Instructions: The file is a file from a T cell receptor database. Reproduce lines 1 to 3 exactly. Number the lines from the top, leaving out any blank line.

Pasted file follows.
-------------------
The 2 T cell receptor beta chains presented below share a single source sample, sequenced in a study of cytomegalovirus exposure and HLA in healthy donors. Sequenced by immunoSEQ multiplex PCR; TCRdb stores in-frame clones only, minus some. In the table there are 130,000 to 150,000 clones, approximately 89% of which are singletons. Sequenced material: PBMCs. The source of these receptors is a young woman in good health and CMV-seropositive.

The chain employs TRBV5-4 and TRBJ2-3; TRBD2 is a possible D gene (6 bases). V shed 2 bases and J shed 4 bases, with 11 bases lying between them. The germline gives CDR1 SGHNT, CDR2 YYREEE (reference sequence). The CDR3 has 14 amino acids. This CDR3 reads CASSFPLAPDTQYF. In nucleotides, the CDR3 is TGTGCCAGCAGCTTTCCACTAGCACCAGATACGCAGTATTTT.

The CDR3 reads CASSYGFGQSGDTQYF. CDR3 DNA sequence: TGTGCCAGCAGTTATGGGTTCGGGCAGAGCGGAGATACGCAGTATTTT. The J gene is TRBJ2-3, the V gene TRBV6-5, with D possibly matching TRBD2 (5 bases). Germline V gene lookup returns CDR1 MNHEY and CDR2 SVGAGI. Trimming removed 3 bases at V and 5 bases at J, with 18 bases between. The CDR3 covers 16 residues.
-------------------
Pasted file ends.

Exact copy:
The 2 T cell receptor beta chains presented below share a single source sample, sequenced in a study of cytomegalovirus exposure and HLA in healthy donors. Sequenced by immunoSEQ multiplex PCR; TCRdb stores in-frame clones only, minus some. In the table there are 130,000 to 150,000 clones, approximately 89% of which are singletons. Sequenced material: PBMCs. The source of these receptors is a young woman in good health and CMV-seropositive.

The chain employs TRBV5-4 and TRBJ2-3; TRBD2 is a possible D gene (6 bases). V shed 2 bases and J shed 4 bases, with 11 bases lying between them. The germline gives CDR1 SGHNT, CDR2 YYREEE (reference sequence). The CDR3 has 14 amino acids. This CDR3 reads CASSFPLAPDTQYF. In nucleotides, the CDR3 is TGTGCCAGCAGCTTTCCACTAGCACCAGATACGCAGTATTTT.

The CDR3 reads CASSYGFGQSGDTQYF. CDR3 DNA sequence: TGTGCCAGCAGTTATGGGTTCGGGCAGAGCGGAGATACGCAGTATTTT. The J gene is TRBJ2-3, the V gene TRBV6-5, with D possibly matching TRBD2 (5 bases). Germline V gene lookup returns CDR1 MNHEY and CDR2 SVGAGI. Trimming removed 3 bases at V and 5 bases at J, with 18 bases between. The CDR3 covers 16 residues.